Keyword: Sleep
Link ID: 28577 - Posted: 12.03.2022

Darby Saxbe The time fathers devote to child care every week has tripled over the past 50 years in the United States. The increase in fathers’ involvement in child rearing is even steeper in countries that have expanded paid paternity leave or created incentives for fathers to take leave, such as Germany, Spain, Sweden and Iceland. And a growing body of research finds that children with engaged fathers do better on a range of outcomes, including physical health and cognitive performance. Despite dads’ rising participation in child care and their importance in the lives of their kids, there is surprisingly little research about how fatherhood affects men. Even fewer studies focus on the brain and biological changes that might support fathering. It is no surprise that the transition to parenthood can be transformative for anyone with a new baby. For women who become biological mothers, pregnancy-related hormonal changes help to explain why a new mother’s brain might change. But does fatherhood reshape the brains and bodies of men – who don’t experience pregnancy directly – in ways that motivate their parenting? We set out to investigate this question in our recent study of first-time fathers in two countries. Recent research has found compelling evidence that pregnancy can enhance neuroplasticity, or remodeling, in the structures of a woman’s brain. Using magnetic resonance imaging, researchers have identified large-scale changes in the anatomy of women’s brains from before to after pregnancy. In one study, researchers in Spain scanned first-time mothers before conceiving, and again at two months after they gave birth. Compared with childless women, the new mothers’ brain volume was smaller, suggesting that key brain structures actually shrank in size across pregnancy and the early postpartum period. The brain changes were so pronounced that an algorithm could easily differentiate the brain of a woman who had gone through a pregnancy from that of a woman with no children. Copyright © 2010–2022, The Conversation US, Inc.

Keyword: Sexual Behavior; Brain imaging
Link ID: 28576 - Posted: 12.03.2022

By Gina Kolata In a bold attempt to stop the progress of some cases of Alzheimer’s disease, a group of researchers is trying something new — injecting a protective gene into patients’ brains. The trial involved just five patients with a particular genetic risk for Alzheimer’s. They received a very low dose of the gene therapy — a test of safety, which the treatment passed. But the preliminary results, announced Friday during the Clinical Trials on Alzheimer’s Disease conference, showed that proteins from the added gene appeared in the patients’ spinal fluid, and levels in the brain of two markers of Alzheimer’s disease, tau and amyloid, fell. Those findings were promising enough to advance the clinical trial into its next phase. Treatment of another five patients at a higher dose is underway, and the work, initially funded by the nonprofit Alzheimer’s Drug Discovery Foundation, is supported by Lexeo Therapeutics, a fledgling company founded by Dr. Ronald Crystal, who is also chairman of the department of genetic medicine at Weill Cornell Medicine in New York. The hope is to get a stronger response, eventually leading to a treatment that might slow the disease in whom it has started or, even better, protect people at high risk who have no symptoms. “It’s a very provocative, very intriguing approach,” said Dr. Eliezer Masliah, director of the neuroscience division at the National Institute on Aging. Participants in the study are among the approximately 2 percent of people who have inherited a pair of copies of a gene, APOE4, which markedly increases their risk of Alzheimer’s. For the study subjects, the first symptoms of Alzheimer’s had already emerged — their genetic risk had played out, and they had few options. There is no treatment that is directed specifically at APOE4-driven Alzheimer’s, nor is one on the near horizon. © 2022 The New York Times Company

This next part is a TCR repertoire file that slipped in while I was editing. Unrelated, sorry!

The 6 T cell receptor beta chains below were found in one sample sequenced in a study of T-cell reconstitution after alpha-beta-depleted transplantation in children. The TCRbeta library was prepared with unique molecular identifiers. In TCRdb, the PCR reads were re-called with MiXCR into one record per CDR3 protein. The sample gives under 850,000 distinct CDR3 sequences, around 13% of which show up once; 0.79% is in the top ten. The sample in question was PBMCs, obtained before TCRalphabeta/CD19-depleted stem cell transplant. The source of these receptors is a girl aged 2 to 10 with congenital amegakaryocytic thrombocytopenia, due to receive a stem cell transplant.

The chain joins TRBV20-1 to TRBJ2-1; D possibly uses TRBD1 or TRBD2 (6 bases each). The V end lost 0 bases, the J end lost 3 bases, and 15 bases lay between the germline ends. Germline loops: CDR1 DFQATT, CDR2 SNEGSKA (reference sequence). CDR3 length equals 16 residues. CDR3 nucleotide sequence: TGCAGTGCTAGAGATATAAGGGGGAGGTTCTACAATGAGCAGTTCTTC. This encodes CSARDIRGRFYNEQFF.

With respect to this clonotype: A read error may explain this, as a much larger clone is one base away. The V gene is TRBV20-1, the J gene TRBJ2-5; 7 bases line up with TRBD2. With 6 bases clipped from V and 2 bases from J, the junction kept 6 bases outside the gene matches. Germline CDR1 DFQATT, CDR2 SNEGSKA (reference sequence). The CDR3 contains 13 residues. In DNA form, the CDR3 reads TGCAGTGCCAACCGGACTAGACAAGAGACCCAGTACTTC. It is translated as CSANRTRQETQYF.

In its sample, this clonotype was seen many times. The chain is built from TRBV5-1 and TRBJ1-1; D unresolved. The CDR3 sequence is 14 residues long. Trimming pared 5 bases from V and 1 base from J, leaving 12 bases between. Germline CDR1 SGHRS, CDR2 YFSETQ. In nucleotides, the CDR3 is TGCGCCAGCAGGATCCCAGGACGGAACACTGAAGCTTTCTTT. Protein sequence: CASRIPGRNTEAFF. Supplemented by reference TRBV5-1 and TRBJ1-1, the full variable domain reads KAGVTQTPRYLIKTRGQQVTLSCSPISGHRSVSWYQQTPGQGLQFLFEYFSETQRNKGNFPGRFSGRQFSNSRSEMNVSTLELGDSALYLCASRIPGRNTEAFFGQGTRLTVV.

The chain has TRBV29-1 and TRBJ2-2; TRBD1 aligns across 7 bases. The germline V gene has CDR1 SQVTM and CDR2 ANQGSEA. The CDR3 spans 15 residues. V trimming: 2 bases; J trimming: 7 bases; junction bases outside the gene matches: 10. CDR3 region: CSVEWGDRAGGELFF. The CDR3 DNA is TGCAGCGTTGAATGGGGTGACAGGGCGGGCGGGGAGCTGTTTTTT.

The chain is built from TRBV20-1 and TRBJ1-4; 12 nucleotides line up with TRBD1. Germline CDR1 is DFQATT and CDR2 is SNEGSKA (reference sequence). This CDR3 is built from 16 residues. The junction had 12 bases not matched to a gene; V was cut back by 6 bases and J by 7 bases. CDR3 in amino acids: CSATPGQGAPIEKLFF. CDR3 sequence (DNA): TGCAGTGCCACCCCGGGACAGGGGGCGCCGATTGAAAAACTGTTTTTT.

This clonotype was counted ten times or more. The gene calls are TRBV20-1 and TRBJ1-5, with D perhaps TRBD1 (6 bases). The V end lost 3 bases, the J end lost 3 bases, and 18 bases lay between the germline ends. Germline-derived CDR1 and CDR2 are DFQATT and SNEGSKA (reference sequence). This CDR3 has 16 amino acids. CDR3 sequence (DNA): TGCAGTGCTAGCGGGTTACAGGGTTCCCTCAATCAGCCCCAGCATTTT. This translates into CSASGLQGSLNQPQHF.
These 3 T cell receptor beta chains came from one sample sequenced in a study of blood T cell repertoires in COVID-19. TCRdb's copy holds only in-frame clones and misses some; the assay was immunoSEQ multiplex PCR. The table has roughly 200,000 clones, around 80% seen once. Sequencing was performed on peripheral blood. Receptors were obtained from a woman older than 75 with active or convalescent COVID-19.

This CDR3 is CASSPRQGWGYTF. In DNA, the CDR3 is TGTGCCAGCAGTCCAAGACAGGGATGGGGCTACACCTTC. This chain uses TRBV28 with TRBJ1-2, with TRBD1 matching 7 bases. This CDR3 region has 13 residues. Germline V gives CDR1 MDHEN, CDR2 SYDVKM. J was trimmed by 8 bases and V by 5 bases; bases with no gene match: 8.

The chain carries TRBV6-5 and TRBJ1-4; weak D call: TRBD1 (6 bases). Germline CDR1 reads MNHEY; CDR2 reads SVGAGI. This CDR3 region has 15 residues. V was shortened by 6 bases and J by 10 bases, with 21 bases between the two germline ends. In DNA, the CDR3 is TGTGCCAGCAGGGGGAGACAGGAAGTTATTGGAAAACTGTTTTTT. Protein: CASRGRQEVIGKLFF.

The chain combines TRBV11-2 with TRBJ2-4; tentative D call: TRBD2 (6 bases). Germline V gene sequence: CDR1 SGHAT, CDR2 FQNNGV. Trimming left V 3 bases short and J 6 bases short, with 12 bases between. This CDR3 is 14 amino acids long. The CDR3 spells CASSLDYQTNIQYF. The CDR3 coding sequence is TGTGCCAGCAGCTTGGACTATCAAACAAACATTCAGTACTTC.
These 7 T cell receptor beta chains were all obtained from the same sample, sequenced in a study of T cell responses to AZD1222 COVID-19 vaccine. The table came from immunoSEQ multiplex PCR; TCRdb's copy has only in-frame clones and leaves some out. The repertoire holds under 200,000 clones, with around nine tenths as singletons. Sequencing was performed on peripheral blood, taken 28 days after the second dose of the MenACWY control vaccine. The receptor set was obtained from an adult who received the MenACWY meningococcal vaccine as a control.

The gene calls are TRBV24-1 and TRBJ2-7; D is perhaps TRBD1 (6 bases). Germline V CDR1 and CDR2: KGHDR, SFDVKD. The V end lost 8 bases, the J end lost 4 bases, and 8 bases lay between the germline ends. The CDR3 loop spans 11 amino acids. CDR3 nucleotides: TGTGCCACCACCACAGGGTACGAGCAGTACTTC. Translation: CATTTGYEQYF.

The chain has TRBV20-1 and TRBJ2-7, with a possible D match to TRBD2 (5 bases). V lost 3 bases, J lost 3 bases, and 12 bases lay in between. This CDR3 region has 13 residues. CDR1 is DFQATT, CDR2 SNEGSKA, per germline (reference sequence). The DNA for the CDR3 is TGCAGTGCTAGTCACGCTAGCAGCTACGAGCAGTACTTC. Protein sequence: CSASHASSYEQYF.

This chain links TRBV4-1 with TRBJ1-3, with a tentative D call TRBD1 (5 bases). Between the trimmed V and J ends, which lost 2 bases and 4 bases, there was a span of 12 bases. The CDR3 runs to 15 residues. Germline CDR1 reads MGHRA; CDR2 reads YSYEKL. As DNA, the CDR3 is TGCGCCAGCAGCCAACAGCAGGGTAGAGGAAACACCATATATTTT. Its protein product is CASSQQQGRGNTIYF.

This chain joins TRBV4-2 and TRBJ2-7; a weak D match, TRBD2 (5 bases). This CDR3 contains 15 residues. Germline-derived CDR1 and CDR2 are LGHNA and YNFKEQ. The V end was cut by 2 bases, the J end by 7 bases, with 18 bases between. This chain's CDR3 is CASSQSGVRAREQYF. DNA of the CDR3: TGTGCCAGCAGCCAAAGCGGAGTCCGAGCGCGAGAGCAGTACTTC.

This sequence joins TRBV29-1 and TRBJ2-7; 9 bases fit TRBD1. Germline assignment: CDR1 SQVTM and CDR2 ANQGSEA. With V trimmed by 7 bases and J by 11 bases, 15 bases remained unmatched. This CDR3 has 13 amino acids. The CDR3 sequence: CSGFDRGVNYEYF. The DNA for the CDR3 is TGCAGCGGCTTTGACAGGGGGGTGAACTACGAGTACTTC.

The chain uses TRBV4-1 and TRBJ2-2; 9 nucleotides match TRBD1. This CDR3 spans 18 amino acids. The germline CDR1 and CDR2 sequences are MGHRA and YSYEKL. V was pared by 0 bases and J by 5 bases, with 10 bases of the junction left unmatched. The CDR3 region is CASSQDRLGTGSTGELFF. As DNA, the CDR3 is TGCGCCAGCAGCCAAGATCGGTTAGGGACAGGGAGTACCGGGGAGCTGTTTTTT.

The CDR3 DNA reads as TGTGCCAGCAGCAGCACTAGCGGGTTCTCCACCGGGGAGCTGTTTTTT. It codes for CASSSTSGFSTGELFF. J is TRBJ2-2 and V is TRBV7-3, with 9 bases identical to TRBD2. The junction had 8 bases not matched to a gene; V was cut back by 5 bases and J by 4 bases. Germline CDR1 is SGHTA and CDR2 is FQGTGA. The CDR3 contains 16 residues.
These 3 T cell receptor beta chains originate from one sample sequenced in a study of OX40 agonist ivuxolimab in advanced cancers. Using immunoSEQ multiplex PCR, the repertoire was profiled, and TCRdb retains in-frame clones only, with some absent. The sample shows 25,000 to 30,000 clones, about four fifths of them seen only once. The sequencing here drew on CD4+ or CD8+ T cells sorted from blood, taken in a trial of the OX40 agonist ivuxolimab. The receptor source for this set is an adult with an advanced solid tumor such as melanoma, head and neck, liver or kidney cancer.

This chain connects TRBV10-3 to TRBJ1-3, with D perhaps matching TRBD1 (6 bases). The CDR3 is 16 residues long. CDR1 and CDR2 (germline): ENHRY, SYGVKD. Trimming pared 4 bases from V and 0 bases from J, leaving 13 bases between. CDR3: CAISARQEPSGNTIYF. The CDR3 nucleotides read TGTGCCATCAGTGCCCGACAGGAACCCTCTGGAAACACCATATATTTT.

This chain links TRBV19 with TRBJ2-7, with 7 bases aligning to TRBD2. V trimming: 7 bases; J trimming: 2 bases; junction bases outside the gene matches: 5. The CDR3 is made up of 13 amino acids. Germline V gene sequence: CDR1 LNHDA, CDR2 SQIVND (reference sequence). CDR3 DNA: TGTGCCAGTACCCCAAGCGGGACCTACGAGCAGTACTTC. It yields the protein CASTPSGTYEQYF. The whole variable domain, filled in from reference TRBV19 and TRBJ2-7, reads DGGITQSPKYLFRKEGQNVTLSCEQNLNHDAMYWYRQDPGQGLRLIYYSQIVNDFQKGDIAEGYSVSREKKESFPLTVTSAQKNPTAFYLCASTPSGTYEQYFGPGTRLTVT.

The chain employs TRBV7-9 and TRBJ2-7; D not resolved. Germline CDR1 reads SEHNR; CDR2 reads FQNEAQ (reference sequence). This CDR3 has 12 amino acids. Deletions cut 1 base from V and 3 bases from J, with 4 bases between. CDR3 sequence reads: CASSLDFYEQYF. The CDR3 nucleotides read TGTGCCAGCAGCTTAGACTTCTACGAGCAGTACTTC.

Keyword: Alzheimers; Genes & Behavior
Link ID: 28575 - Posted: 12.03.2022